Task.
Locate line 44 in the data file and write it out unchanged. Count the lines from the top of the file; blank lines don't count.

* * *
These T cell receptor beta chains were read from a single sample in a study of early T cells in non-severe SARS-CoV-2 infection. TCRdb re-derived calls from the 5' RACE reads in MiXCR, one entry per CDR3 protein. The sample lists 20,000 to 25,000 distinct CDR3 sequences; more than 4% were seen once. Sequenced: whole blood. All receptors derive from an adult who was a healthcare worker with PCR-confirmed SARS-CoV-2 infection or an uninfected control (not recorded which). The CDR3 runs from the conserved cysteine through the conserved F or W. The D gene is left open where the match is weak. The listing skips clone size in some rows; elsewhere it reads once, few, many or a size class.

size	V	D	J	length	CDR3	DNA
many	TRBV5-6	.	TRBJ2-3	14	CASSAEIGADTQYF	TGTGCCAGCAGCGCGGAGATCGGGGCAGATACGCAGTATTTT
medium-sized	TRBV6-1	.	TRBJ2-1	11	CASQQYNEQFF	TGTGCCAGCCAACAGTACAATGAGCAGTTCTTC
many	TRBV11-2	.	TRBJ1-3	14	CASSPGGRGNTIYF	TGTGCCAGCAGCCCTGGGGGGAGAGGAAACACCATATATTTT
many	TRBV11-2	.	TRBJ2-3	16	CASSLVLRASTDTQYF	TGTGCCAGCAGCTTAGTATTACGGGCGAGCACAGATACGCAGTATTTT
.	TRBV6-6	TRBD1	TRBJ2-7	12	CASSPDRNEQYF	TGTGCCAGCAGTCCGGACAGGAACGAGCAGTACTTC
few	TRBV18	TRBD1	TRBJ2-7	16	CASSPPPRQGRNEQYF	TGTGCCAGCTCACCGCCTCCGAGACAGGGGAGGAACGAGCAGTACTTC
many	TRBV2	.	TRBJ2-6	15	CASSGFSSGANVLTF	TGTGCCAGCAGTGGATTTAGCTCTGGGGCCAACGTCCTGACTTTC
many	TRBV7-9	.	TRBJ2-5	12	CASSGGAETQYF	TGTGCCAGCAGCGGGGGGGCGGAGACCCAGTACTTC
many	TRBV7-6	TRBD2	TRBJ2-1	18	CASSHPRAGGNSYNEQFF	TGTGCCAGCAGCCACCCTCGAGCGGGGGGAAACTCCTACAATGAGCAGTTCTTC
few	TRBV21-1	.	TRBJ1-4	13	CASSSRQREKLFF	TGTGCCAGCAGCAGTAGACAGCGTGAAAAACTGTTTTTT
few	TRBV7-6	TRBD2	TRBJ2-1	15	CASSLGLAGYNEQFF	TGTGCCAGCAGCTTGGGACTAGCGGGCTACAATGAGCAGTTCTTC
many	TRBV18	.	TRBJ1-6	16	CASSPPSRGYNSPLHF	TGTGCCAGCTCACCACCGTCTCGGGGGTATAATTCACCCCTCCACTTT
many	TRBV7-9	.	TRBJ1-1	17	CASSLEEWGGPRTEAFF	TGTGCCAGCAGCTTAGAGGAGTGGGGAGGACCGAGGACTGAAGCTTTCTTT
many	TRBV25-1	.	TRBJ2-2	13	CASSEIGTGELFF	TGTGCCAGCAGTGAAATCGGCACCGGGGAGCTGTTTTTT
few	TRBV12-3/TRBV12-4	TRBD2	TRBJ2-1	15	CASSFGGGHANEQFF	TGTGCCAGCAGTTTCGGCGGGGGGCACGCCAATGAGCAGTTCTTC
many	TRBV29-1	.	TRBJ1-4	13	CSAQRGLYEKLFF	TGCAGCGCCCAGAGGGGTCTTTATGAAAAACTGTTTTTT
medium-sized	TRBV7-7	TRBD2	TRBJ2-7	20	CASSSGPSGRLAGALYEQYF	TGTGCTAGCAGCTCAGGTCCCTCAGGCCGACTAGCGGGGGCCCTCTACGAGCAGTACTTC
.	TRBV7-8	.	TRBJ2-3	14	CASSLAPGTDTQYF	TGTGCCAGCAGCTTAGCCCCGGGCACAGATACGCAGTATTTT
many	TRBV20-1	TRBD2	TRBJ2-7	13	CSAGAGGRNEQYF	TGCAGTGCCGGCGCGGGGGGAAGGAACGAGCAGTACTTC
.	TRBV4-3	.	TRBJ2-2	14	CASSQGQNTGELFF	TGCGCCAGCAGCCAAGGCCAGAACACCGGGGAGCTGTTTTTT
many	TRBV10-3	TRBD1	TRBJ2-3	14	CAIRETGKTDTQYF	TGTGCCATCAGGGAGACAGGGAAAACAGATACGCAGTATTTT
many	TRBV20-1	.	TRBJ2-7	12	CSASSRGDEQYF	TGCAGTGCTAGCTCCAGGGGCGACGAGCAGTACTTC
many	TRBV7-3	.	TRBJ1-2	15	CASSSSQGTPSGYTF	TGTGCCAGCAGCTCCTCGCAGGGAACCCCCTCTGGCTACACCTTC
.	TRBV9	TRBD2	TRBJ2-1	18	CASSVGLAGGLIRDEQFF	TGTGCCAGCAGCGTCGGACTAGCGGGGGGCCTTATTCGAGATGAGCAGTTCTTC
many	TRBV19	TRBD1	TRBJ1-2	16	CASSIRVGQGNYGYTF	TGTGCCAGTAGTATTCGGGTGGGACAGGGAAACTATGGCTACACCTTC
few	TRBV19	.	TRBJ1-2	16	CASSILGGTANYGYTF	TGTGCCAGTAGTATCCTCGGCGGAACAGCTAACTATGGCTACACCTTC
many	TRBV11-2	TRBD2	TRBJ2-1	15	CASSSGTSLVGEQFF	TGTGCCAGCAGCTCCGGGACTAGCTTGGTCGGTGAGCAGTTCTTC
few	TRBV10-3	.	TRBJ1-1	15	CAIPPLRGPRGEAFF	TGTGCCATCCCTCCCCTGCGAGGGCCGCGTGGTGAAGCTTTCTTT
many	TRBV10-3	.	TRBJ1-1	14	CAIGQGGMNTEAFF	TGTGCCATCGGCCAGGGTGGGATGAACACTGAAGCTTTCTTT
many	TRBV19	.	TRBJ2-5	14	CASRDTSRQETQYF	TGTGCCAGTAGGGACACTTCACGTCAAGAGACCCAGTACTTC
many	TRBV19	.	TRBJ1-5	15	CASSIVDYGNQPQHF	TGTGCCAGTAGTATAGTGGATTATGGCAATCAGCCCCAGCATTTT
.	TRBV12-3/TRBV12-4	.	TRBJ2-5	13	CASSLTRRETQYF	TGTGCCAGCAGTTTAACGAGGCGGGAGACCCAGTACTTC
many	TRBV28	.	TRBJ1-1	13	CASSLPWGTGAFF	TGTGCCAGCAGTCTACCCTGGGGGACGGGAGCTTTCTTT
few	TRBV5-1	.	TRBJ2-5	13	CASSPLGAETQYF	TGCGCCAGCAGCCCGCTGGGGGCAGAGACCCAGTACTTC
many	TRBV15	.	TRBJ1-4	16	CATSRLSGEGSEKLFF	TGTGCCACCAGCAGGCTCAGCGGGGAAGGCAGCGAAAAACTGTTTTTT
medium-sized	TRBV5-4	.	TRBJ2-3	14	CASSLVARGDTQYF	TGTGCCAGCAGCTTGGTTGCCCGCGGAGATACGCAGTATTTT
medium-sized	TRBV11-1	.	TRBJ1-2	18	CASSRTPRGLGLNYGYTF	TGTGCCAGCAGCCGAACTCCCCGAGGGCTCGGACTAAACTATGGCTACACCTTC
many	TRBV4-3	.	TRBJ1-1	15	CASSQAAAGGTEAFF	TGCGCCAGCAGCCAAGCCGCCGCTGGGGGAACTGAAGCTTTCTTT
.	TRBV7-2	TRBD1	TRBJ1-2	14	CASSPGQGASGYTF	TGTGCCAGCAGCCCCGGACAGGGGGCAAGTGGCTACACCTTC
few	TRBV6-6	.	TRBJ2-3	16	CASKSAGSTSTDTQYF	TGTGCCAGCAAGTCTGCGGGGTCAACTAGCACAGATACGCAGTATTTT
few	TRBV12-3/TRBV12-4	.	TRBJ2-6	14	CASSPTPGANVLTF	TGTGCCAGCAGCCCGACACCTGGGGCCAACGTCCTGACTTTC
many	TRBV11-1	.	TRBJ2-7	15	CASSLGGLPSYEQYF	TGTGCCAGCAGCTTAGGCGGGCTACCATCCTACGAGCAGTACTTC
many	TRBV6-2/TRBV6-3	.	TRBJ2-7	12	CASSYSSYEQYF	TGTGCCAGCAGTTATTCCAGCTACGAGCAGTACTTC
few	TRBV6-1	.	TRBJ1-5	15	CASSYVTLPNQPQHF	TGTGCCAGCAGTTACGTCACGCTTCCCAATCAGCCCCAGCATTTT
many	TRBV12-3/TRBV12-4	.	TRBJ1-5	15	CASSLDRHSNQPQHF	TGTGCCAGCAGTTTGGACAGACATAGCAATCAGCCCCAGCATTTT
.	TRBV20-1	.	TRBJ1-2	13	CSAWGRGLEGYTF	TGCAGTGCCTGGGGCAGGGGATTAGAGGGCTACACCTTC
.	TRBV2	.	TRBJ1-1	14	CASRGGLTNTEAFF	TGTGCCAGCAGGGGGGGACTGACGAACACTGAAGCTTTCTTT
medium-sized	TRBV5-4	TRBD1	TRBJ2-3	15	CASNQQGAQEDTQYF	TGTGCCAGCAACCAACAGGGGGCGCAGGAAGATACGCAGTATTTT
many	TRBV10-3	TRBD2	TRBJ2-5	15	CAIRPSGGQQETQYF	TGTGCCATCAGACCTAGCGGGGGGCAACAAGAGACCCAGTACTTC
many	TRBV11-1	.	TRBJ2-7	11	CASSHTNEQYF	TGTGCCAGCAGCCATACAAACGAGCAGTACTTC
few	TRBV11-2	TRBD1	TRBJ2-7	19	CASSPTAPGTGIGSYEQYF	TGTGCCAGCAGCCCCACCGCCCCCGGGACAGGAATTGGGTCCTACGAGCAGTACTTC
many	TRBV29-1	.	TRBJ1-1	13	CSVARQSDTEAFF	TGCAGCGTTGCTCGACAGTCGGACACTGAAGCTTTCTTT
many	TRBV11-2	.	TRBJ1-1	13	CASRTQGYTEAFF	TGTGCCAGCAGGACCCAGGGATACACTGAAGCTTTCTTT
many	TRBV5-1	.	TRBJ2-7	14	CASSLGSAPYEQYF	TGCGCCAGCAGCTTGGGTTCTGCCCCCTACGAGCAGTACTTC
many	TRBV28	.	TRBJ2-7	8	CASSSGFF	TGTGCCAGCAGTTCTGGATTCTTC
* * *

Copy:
many	TRBV11-1	.	TRBJ2-7	15	CASSLGGLPSYEQYF	TGTGCCAGCAGCTTAGGCGGGCTACCATCCTACGAGCAGTACTTC